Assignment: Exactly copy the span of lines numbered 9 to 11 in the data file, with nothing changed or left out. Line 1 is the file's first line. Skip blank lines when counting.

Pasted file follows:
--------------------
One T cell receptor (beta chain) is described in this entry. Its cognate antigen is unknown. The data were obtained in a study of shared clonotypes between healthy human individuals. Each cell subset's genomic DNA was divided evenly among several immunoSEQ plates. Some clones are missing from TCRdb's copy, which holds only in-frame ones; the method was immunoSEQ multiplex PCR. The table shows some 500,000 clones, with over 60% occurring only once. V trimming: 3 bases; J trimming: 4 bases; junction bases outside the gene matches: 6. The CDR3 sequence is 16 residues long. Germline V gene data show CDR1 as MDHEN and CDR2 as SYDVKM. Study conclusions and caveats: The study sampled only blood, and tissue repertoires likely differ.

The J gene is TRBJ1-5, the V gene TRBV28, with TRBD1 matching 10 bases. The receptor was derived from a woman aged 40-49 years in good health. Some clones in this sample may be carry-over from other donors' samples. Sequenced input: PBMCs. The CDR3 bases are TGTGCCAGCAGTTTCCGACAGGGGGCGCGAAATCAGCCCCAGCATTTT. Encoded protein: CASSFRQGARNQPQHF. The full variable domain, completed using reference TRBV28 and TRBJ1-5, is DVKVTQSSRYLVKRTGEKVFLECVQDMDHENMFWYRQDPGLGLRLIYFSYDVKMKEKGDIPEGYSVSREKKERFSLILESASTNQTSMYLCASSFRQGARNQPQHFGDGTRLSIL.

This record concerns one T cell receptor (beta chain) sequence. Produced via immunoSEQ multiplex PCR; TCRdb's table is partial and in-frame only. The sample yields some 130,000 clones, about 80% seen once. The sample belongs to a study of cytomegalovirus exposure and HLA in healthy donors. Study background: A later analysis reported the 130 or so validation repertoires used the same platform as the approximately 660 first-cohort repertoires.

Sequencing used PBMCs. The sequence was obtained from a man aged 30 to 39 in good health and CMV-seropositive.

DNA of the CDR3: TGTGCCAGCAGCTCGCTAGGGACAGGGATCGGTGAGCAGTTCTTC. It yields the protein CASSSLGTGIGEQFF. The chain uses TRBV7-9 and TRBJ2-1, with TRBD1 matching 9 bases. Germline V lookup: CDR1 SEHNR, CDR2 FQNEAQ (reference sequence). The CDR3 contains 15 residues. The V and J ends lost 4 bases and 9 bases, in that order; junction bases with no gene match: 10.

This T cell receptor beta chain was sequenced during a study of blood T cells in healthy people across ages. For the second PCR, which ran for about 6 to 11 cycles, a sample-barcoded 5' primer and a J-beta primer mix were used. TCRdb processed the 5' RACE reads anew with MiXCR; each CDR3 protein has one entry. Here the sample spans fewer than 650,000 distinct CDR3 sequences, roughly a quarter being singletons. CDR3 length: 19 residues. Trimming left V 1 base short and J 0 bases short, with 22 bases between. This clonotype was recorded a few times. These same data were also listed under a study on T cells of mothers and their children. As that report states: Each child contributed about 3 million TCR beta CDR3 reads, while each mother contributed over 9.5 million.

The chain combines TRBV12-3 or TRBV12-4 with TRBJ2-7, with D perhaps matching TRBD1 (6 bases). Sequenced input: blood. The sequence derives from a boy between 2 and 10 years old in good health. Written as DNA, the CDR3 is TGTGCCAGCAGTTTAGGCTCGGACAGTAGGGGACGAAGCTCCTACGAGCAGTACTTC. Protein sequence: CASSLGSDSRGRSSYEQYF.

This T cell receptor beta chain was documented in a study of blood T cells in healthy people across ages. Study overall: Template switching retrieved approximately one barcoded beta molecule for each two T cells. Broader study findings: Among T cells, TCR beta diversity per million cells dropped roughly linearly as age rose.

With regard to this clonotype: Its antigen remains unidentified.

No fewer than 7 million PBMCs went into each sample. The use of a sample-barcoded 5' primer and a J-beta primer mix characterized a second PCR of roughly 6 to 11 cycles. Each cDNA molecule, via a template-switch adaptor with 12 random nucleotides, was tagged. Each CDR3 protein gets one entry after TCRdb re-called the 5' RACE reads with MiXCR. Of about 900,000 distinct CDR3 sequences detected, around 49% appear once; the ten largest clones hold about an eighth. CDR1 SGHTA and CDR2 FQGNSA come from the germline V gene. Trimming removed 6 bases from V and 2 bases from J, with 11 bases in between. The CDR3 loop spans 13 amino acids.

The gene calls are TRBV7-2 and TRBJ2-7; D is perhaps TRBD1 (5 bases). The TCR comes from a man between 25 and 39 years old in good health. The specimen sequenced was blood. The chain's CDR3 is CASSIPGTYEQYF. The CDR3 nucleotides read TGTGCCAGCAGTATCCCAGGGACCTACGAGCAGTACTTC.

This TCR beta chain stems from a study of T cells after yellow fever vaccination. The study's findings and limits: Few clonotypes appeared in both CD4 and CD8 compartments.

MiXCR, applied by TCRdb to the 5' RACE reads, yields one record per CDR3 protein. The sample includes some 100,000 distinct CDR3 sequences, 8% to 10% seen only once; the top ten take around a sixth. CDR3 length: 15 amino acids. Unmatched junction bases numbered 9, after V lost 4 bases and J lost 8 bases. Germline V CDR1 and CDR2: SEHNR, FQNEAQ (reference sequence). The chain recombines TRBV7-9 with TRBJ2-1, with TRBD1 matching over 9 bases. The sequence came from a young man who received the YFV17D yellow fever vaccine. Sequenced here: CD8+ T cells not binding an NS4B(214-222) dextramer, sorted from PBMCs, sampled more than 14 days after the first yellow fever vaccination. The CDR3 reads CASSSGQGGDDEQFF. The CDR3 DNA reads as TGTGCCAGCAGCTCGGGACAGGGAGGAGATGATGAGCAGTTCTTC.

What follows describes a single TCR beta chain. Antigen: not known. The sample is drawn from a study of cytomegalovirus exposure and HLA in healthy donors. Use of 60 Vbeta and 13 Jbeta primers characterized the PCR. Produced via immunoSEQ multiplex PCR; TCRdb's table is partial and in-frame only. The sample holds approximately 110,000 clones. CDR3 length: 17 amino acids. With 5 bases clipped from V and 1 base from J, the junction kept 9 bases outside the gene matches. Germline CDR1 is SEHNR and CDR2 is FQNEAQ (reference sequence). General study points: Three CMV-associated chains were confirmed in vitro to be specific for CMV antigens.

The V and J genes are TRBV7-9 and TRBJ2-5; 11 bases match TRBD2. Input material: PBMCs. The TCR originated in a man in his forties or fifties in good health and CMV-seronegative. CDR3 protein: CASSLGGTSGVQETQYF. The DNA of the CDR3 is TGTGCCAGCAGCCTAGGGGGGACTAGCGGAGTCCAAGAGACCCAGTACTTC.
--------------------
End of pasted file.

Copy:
With regard to this clonotype: Its antigen remains unidentified.

No fewer than 7 million PBMCs went into each sample. The use of a sample-barcoded 5' primer and a J-beta primer mix characterized a second PCR of roughly 6 to 11 cycles. Each cDNA molecule, via a template-switch adaptor with 12 random nucleotides, was tagged. Each CDR3 protein gets one entry after TCRdb re-called the 5' RACE reads with MiXCR. Of about 900,000 distinct CDR3 sequences detected, around 49% appear once; the ten largest clones hold about an eighth. CDR1 SGHTA and CDR2 FQGNSA come from the germline V gene. Trimming removed 6 bases from V and 2 bases from J, with 11 bases in between. The CDR3 loop spans 13 amino acids.

The gene calls are TRBV7-2 and TRBJ2-7; D is perhaps TRBD1 (5 bases). The TCR comes from a man between 25 and 39 years old in good health. The specimen sequenced was blood. The chain's CDR3 is CASSIPGTYEQYF. The CDR3 nucleotides read TGTGCCAGCAGTATCCCAGGGACCTACGAGCAGTACTTC.